Federer Relishing 'Outsider' Status At Roland Garros
But to the third-seeded Federer, those accomplishments mean little this fortnight at Roland Garros, his first in Paris since 2015. To the 37-year-old Swiss, he's the “outsider” looking in on the favourites, such as 11-time champion Rafael Nadal and World No. 1 Novak Djokovic.
“It's nice to be an outsider. That's how I feel, anyhow. Just see how it goes. I know when Wimbledon comes around, sure, I'll be probably a higher favourite. That's OK, too. I'm happy that I'm there where I am,” Federer said.
It would not have been a surprise if Federer did not compete on clay this year. But the Swiss remains plenty motivated, and he shared why he, with four children and a wife, still travels the world and plays in events such as Roland Garros: Pure passion.
“I love the ATP Tour," he said. "There is much more to it than just the Slams. I know sometimes, especially now, as we are at a Grand Slam, people are only talking about Grand Slams, but the majority of my tournament wins come elsewhere.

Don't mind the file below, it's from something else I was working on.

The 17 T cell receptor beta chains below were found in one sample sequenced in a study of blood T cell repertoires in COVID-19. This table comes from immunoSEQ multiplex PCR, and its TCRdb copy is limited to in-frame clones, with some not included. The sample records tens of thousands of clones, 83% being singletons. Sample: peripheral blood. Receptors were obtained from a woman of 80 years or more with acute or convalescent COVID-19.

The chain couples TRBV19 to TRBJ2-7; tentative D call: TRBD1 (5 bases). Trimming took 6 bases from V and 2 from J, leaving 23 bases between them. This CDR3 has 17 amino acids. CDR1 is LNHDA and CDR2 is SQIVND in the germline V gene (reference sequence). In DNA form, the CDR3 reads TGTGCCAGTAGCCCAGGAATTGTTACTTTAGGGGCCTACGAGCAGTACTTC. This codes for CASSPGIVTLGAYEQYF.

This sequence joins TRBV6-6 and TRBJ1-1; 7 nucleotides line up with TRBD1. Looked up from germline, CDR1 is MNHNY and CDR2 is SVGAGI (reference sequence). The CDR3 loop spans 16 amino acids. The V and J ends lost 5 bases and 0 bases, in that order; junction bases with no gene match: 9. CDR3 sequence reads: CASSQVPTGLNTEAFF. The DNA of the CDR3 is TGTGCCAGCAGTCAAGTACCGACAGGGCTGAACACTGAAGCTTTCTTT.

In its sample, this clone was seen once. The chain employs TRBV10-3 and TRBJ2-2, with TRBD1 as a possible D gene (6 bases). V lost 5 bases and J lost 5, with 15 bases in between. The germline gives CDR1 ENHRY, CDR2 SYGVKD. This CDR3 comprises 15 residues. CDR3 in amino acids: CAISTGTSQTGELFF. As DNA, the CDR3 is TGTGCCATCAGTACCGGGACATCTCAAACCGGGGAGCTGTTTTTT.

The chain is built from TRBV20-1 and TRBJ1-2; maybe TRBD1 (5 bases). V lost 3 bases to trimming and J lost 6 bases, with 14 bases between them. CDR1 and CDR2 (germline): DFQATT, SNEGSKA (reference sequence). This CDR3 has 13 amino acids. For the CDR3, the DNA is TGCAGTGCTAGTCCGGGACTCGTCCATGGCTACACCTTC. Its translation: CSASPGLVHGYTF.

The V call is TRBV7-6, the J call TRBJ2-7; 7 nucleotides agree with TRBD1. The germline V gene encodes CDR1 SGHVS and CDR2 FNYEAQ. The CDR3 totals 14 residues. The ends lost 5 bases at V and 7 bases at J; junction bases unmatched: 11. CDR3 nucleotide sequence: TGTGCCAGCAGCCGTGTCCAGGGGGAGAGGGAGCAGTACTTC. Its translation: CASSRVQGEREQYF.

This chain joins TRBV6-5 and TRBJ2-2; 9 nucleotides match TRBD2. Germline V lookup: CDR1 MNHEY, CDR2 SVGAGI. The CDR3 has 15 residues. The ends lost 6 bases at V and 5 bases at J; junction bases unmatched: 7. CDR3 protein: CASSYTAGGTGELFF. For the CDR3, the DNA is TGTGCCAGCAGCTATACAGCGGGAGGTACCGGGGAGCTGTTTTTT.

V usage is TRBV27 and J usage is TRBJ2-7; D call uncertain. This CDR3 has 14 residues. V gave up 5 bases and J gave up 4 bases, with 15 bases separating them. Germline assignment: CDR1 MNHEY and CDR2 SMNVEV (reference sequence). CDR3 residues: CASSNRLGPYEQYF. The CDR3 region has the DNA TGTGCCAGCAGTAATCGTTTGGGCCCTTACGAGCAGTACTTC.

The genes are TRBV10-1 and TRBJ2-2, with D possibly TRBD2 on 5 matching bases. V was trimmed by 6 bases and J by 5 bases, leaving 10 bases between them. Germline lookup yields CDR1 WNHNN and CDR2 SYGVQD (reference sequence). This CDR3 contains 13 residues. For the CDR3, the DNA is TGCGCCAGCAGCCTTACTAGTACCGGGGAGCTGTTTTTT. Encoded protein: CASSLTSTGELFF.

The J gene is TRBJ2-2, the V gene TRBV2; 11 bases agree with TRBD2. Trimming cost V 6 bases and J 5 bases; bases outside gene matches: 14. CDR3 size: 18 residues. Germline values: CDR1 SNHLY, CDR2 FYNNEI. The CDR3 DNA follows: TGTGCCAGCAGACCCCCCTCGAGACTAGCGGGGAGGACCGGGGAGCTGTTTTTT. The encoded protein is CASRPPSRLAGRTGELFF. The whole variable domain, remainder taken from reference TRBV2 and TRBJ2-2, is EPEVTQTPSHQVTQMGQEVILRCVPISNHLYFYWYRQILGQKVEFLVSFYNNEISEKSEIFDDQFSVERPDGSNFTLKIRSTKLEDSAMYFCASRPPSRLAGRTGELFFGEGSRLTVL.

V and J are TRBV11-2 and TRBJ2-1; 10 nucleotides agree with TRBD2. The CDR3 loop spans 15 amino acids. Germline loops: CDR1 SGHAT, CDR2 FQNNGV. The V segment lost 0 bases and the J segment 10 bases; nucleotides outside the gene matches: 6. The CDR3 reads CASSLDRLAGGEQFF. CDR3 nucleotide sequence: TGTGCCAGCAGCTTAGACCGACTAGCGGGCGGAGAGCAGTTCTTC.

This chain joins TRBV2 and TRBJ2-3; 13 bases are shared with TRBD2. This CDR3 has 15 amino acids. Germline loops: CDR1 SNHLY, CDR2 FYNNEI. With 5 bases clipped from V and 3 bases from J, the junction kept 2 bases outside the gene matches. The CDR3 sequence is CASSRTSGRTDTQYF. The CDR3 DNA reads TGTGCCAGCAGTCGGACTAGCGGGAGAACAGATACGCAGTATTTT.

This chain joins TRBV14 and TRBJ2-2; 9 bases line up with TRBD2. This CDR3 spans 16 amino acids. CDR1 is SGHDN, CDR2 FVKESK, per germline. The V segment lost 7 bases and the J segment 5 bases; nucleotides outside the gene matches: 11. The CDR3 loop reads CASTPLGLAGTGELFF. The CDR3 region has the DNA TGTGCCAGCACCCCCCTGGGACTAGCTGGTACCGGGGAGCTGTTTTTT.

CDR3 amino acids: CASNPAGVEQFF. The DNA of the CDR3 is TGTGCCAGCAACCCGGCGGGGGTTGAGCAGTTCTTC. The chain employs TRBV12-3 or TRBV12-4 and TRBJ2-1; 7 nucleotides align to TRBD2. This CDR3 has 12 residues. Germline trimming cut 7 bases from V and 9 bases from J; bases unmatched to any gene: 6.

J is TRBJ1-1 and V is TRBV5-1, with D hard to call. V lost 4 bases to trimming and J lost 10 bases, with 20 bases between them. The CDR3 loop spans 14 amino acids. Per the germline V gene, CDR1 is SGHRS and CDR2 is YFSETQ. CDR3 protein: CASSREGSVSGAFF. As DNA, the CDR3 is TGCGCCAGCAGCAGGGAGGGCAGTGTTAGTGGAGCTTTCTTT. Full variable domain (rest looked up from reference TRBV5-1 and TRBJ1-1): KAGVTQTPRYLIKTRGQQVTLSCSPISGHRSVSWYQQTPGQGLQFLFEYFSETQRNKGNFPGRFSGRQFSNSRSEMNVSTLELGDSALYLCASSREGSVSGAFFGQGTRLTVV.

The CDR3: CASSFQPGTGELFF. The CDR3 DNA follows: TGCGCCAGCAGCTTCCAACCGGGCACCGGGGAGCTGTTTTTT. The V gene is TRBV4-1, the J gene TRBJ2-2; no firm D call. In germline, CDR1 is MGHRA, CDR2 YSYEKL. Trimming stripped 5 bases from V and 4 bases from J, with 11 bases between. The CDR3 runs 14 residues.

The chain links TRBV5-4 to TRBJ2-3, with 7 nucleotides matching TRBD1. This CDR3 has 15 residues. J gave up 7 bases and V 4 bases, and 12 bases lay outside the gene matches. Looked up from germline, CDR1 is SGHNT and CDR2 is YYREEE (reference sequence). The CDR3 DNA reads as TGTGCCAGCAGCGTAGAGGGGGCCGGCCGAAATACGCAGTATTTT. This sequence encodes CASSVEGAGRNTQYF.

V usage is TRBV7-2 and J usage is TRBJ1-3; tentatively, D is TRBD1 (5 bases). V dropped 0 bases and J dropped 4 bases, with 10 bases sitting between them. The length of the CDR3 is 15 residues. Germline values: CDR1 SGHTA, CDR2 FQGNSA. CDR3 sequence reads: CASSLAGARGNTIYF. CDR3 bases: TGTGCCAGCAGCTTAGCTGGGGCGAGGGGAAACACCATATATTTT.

“I love to play. The traveling, to me, doesn't bother me too much. I feel like I have a lot of friends around the world, so it's nice to see them as well. I think that's also helpful, going to places and getting to see my old friends I only see maybe once a year. [I'm] just very happy with how things are going on the Tour.”
The Swiss returned to a packed Court Philippe Chatrier without drama on Sunday, day one of the season's second Grand Slam, advancing 6-2, 6-4, 6-4 against Italy's Lorenzo Sonego. And although the fan support remains enthusiastic for Federer in Paris, he is viewing his return differently than past experiences at Roland Garros.
“For many years it was either, if I don't win, it's a disappointment, and you explain yourself in the press room. People don't understand why you lost,” Federer said.
But now, he said, “I feel like if I lost first round or in the final or wherever it is, people would be, 'OK, that could have happened.'
“I like that approach for me also once in a while. It relaxes you on the bigger points maybe, or it relaxes you subconsciously as you walk through the grounds and go to practice and go to the press room,” he said.
Federer, and athletes in all sports, have been known to downplay expectations and set the bar low for their future performances. But Federer insisted he's being honest.
“This is not a show I'm putting on. This is the truth. I really don't know how far I can go in this event, and I am very happy with my first round. It was a really good performance,” Federer said.